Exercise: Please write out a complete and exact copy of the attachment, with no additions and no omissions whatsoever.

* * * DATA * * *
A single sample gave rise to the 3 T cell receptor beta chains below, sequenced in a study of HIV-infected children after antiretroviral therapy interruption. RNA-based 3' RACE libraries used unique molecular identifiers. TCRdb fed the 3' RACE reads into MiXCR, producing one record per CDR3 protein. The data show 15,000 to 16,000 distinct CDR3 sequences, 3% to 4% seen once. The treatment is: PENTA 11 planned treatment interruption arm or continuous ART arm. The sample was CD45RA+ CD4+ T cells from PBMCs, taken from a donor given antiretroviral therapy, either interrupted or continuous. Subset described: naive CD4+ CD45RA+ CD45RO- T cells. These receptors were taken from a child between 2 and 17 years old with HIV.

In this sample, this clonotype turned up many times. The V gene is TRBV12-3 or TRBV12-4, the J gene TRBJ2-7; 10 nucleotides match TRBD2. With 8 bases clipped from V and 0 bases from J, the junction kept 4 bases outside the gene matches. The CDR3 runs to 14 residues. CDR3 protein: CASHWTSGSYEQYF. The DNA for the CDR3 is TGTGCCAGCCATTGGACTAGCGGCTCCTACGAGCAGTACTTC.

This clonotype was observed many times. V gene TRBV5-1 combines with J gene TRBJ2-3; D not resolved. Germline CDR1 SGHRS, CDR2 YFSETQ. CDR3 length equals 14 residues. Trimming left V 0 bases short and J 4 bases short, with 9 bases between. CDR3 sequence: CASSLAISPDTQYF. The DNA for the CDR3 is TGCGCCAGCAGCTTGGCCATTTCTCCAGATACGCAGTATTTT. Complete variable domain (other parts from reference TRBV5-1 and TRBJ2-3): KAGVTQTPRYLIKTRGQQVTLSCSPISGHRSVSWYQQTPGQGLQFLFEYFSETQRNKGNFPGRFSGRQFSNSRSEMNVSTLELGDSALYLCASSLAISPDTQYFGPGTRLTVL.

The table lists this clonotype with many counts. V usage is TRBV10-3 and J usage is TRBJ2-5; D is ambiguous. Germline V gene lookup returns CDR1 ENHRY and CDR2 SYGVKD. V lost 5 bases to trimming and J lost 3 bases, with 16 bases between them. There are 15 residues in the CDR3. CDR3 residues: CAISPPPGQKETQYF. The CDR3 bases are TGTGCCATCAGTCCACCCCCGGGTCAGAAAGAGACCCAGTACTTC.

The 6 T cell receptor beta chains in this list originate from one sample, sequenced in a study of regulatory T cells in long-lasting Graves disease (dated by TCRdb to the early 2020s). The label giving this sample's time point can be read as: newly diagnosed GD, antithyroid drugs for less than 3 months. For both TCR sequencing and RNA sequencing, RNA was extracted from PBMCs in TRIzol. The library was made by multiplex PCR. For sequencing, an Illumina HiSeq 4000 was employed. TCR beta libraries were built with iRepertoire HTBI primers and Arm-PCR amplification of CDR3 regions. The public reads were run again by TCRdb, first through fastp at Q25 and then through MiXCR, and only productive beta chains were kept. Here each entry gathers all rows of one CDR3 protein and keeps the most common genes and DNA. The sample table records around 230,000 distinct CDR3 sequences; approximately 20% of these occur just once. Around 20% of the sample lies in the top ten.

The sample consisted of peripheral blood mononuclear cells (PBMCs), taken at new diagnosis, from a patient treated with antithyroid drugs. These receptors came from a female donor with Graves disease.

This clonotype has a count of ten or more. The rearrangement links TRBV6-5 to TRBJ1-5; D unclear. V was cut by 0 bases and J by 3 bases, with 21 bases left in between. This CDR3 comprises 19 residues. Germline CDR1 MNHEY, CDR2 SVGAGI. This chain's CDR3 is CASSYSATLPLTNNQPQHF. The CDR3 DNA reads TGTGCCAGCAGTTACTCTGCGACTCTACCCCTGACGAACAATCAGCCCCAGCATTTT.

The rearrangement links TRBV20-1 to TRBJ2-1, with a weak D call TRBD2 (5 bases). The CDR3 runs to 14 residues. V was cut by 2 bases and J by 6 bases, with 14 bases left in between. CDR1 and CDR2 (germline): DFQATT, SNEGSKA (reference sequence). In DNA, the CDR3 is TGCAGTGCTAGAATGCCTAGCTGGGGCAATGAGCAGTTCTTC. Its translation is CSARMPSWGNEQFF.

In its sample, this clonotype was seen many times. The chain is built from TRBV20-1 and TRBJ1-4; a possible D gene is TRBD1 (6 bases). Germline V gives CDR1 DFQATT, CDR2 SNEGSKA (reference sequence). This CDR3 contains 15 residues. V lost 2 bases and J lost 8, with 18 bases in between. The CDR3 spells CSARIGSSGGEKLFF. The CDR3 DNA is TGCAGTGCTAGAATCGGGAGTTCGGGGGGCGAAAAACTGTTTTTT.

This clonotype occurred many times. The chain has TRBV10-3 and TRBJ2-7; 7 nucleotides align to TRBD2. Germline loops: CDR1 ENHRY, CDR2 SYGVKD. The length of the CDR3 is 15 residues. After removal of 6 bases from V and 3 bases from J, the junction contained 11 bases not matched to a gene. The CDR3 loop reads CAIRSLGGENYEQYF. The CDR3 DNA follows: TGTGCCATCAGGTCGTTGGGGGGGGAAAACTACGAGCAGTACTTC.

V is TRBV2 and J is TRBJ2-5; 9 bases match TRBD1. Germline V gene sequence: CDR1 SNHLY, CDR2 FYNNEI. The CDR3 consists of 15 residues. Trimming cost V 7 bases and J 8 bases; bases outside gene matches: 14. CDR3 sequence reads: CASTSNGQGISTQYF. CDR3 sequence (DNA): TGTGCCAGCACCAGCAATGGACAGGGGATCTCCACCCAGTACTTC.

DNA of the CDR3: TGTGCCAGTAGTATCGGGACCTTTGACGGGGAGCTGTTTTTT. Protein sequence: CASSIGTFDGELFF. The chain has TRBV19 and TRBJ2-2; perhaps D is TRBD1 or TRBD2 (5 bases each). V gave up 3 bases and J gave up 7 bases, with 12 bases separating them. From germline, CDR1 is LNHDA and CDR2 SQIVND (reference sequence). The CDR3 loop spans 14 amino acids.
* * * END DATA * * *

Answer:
A single sample gave rise to the 3 T cell receptor beta chains below, sequenced in a study of HIV-infected children after antiretroviral therapy interruption. RNA-based 3' RACE libraries used unique molecular identifiers. TCRdb fed the 3' RACE reads into MiXCR, producing one record per CDR3 protein. The data show 15,000 to 16,000 distinct CDR3 sequences, 3% to 4% seen once. The treatment is: PENTA 11 planned treatment interruption arm or continuous ART arm. The sample was CD45RA+ CD4+ T cells from PBMCs, taken from a donor given antiretroviral therapy, either interrupted or continuous. Subset described: naive CD4+ CD45RA+ CD45RO- T cells. These receptors were taken from a child between 2 and 17 years old with HIV.

In this sample, this clonotype turned up many times. The V gene is TRBV12-3 or TRBV12-4, the J gene TRBJ2-7; 10 nucleotides match TRBD2. With 8 bases clipped from V and 0 bases from J, the junction kept 4 bases outside the gene matches. The CDR3 runs to 14 residues. CDR3 protein: CASHWTSGSYEQYF. The DNA for the CDR3 is TGTGCCAGCCATTGGACTAGCGGCTCCTACGAGCAGTACTTC.

This clonotype was observed many times. V gene TRBV5-1 combines with J gene TRBJ2-3; D not resolved. Germline CDR1 SGHRS, CDR2 YFSETQ. CDR3 length equals 14 residues. Trimming left V 0 bases short and J 4 bases short, with 9 bases between. CDR3 sequence: CASSLAISPDTQYF. The DNA for the CDR3 is TGCGCCAGCAGCTTGGCCATTTCTCCAGATACGCAGTATTTT. Complete variable domain (other parts from reference TRBV5-1 and TRBJ2-3): KAGVTQTPRYLIKTRGQQVTLSCSPISGHRSVSWYQQTPGQGLQFLFEYFSETQRNKGNFPGRFSGRQFSNSRSEMNVSTLELGDSALYLCASSLAISPDTQYFGPGTRLTVL.

The table lists this clonotype with many counts. V usage is TRBV10-3 and J usage is TRBJ2-5; D is ambiguous. Germline V gene lookup returns CDR1 ENHRY and CDR2 SYGVKD. V lost 5 bases to trimming and J lost 3 bases, with 16 bases between them. There are 15 residues in the CDR3. CDR3 residues: CAISPPPGQKETQYF. The CDR3 bases are TGTGCCATCAGTCCACCCCCGGGTCAGAAAGAGACCCAGTACTTC.

The 6 T cell receptor beta chains in this list originate from one sample, sequenced in a study of regulatory T cells in long-lasting Graves disease (dated by TCRdb to the early 2020s). The label giving this sample's time point can be read as: newly diagnosed GD, antithyroid drugs for less than 3 months. For both TCR sequencing and RNA sequencing, RNA was extracted from PBMCs in TRIzol. The library was made by multiplex PCR. For sequencing, an Illumina HiSeq 4000 was employed. TCR beta libraries were built with iRepertoire HTBI primers and Arm-PCR amplification of CDR3 regions. The public reads were run again by TCRdb, first through fastp at Q25 and then through MiXCR, and only productive beta chains were kept. Here each entry gathers all rows of one CDR3 protein and keeps the most common genes and DNA. The sample table records around 230,000 distinct CDR3 sequences; approximately 20% of these occur just once. Around 20% of the sample lies in the top ten.

The sample consisted of peripheral blood mononuclear cells (PBMCs), taken at new diagnosis, from a patient treated with antithyroid drugs. These receptors came from a female donor with Graves disease.

This clonotype has a count of ten or more. The rearrangement links TRBV6-5 to TRBJ1-5; D unclear. V was cut by 0 bases and J by 3 bases, with 21 bases left in between. This CDR3 comprises 19 residues. Germline CDR1 MNHEY, CDR2 SVGAGI. This chain's CDR3 is CASSYSATLPLTNNQPQHF. The CDR3 DNA reads TGTGCCAGCAGTTACTCTGCGACTCTACCCCTGACGAACAATCAGCCCCAGCATTTT.

The rearrangement links TRBV20-1 to TRBJ2-1, with a weak D call TRBD2 (5 bases). The CDR3 runs to 14 residues. V was cut by 2 bases and J by 6 bases, with 14 bases left in between. CDR1 and CDR2 (germline): DFQATT, SNEGSKA (reference sequence). In DNA, the CDR3 is TGCAGTGCTAGAATGCCTAGCTGGGGCAATGAGCAGTTCTTC. Its translation is CSARMPSWGNEQFF.

In its sample, this clonotype was seen many times. The chain is built from TRBV20-1 and TRBJ1-4; a possible D gene is TRBD1 (6 bases). Germline V gives CDR1 DFQATT, CDR2 SNEGSKA (reference sequence). This CDR3 contains 15 residues. V lost 2 bases and J lost 8, with 18 bases in between. The CDR3 spells CSARIGSSGGEKLFF. The CDR3 DNA is TGCAGTGCTAGAATCGGGAGTTCGGGGGGCGAAAAACTGTTTTTT.

This clonotype occurred many times. The chain has TRBV10-3 and TRBJ2-7; 7 nucleotides align to TRBD2. Germline loops: CDR1 ENHRY, CDR2 SYGVKD. The length of the CDR3 is 15 residues. After removal of 6 bases from V and 3 bases from J, the junction contained 11 bases not matched to a gene. The CDR3 loop reads CAIRSLGGENYEQYF. The CDR3 DNA follows: TGTGCCATCAGGTCGTTGGGGGGGGAAAACTACGAGCAGTACTTC.

V is TRBV2 and J is TRBJ2-5; 9 bases match TRBD1. Germline V gene sequence: CDR1 SNHLY, CDR2 FYNNEI. The CDR3 consists of 15 residues. Trimming cost V 7 bases and J 8 bases; bases outside gene matches: 14. CDR3 sequence reads: CASTSNGQGISTQYF. CDR3 sequence (DNA): TGTGCCAGCACCAGCAATGGACAGGGGATCTCCACCCAGTACTTC.

DNA of the CDR3: TGTGCCAGTAGTATCGGGACCTTTGACGGGGAGCTGTTTTTT. Protein sequence: CASSIGTFDGELFF. The chain has TRBV19 and TRBJ2-2; perhaps D is TRBD1 or TRBD2 (5 bases each). V gave up 3 bases and J gave up 7 bases, with 12 bases separating them. From germline, CDR1 is LNHDA and CDR2 SQIVND (reference sequence). The CDR3 loop spans 14 amino acids.